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Protestantism/similarities of denominations and New Age changes in Christianity


QUESTION: It's been about two years since I've asked you a question, so here goes again. I see where you're interested in similarities in denominations. I'm interested in getting these together to spread the message of Jesus in festival and other settings. It has been hard to get them together. Do you know why? Then, I see you are interested in the New Age movement. Do you think the dramatically quick rise of acceptance of homosexuality (same sex marriage and the like) is part of this age?

ANSWER: Barney,

Thanks for the question.  Your observation of how difficult it is for denominations to get together for common work is a common one.  We would all like to be able to worship jointly and gather around what we have in common as Christians.  However, this is a complex thing, because we do not agree.  If our differences were merely about language, style, or human traditions, they could be easily overcome, but the differences go much deeper.  

For example, some Christians believe that salvation is a gift of God, while others believe it is achieved as a cooperation between God and humans, while others believe that God gives us a push and we do the rest ourselves.  Even though all Christians believe that God is Tri-une and Jesus is fully God and fully human (or else they wouldn't be Christians), they can differ dramatically on whether Jesus human body possesses the attributes of divinity or not.  Similarly, they differ regarding the sacraments - whether there are 2, 7, more, or none at all - as well as whether the sacraments (or even worship in general) are a gift from God to man or an offering from man to God, or mere symbols.  

As a result, not only is it difficult for Christians of different denominations to worship jointly, it is probably premature.  For example, a married couple does not fully exercise their marital union during times of conflict, but instead, they first resolve their conflict, then come together again.  So it is for denominations.  If we merely sweep our differences under the rug, we will never resolve them.  We might give the appearance of unity, but will never achieve the true "one mind" unity that Paul speaks of in Philippians or the just-like-the-Trinity unity that Jesus prays for in John 17.  Instead, if we desire to come together, we need to first be honest about our differences and seek to resolve them based on common study and discussion of the Scriptures.  If this would occur, we could truly celebrate the work that God has done among us.  Until then, we will continue to struggle against division and disagreement in the Church - probably until Jesus comes again on the Last Day.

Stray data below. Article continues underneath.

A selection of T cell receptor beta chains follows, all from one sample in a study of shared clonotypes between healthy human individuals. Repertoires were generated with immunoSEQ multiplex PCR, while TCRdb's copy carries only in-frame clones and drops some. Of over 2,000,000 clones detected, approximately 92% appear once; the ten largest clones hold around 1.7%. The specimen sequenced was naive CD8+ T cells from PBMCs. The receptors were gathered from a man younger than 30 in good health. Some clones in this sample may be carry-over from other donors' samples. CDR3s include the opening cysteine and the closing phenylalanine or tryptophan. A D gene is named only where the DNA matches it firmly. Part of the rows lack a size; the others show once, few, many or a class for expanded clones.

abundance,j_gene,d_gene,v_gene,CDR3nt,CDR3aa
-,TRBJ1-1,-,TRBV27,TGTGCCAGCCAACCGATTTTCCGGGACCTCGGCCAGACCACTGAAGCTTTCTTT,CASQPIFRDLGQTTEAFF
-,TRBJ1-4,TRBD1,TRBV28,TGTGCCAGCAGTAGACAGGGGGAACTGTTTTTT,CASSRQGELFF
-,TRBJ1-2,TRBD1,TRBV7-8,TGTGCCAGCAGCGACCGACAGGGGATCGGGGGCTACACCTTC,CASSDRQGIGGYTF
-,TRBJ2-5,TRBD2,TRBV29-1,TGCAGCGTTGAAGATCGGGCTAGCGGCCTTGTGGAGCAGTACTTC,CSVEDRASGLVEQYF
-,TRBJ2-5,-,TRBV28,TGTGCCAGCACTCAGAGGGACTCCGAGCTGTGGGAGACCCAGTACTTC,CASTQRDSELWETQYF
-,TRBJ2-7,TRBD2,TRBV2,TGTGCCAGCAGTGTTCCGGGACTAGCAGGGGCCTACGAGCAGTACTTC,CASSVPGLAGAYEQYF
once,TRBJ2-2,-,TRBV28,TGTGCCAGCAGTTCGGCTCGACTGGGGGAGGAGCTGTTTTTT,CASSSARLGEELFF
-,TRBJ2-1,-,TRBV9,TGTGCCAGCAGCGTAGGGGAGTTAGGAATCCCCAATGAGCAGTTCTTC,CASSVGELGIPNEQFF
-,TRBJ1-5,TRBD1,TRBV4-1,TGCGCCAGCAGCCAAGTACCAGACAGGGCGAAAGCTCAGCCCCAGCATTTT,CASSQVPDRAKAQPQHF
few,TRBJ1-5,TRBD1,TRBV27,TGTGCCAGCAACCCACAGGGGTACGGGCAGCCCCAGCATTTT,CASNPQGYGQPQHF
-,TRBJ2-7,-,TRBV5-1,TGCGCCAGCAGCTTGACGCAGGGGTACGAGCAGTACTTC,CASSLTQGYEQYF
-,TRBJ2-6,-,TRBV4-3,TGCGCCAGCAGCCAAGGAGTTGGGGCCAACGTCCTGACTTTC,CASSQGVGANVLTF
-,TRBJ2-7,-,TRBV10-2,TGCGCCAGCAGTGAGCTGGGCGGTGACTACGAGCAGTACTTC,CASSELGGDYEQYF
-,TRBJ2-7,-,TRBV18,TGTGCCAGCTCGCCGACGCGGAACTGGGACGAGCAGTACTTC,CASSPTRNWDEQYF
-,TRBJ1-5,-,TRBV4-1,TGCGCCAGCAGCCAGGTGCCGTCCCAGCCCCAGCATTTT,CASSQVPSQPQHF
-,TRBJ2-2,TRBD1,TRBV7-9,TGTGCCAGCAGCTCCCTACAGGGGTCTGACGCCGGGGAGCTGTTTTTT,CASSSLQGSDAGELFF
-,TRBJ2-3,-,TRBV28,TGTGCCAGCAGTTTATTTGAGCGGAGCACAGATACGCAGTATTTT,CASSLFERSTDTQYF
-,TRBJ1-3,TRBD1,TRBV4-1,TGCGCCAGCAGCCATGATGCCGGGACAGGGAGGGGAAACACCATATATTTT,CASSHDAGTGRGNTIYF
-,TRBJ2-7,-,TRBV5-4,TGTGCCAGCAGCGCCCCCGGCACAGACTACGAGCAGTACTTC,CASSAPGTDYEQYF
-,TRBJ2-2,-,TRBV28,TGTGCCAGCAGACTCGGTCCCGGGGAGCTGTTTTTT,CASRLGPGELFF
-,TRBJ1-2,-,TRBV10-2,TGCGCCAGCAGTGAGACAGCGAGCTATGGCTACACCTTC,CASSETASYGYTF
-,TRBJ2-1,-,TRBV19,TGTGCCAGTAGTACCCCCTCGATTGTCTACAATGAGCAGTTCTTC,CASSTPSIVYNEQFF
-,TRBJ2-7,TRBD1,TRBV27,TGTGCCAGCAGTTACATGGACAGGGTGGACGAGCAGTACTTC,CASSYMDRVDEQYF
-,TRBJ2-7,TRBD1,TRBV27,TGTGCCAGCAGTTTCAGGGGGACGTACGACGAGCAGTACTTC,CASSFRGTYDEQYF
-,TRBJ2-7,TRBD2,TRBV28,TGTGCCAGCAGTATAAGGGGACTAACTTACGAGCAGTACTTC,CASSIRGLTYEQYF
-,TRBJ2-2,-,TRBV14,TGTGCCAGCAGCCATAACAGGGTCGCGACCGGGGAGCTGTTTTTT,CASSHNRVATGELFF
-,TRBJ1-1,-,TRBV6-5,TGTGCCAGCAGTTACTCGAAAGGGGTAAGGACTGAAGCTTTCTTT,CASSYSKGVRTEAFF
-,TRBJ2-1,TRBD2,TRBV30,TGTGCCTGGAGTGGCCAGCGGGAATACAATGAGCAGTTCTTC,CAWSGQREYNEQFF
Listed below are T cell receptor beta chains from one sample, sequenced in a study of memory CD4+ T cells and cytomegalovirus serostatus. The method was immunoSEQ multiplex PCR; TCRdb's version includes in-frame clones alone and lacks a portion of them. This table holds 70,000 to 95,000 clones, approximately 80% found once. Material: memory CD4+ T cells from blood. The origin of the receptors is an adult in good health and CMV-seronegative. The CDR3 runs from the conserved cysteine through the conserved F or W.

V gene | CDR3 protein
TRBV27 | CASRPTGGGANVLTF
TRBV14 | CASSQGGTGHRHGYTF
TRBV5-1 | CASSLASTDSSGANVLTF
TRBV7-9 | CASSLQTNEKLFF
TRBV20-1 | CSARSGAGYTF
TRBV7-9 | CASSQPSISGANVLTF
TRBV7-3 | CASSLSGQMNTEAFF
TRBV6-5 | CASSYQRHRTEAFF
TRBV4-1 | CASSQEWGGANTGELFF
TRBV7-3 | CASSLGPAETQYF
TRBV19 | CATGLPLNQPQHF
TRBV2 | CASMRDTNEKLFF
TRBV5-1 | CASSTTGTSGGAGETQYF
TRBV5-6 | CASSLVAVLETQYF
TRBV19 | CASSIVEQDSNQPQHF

These differences were not God's intention, but are caused by the sinful tendency of humans to shape church teaching to fit their desires rather than modify their desires to be consistent with Scripture. As long as this still exists, we recognize that as Paul told the Corinthians "it is necessary that there be divisions among you, so that those who are genuine may be evident."  We live in a broken world, inhabited by broken people, and those same sinful humans lead and attend the earthly manifestations of God's Church.  While we are invisibly united in Christ, we bear the burden that our visible unity is broken by sin, and although we desire and attempt to overcome this, it is only the Lord Himself who will ultimately achieve victory and bring about unity.  

I honestly don't pay much attention to the New Age movement, so I am afraid I can't offer much on the second topic in your question.  (Perhaps I need to check for a mistake in the interests section of my profile?)  However, I think that all departures from our Lord's truth--whether as visible as homosexual advocacy or as invisible as lust, greed, and hatred--have a common root in what Luther calls the "unholy Trinity" of the devil, the world, and our sinful nature.  These three fight against the truth and will do so as long as the world endures.  That's why church history has often called living Christians "The Church Militant" - because as long as we remain here in this life, we are confronted by these enemies.  The topics and symptoms may vary from age to age and generation to generation, but the cause remains the same - idolatry to sin, as opposed to trust in Jesus.  

---------- FOLLOW-UP ----------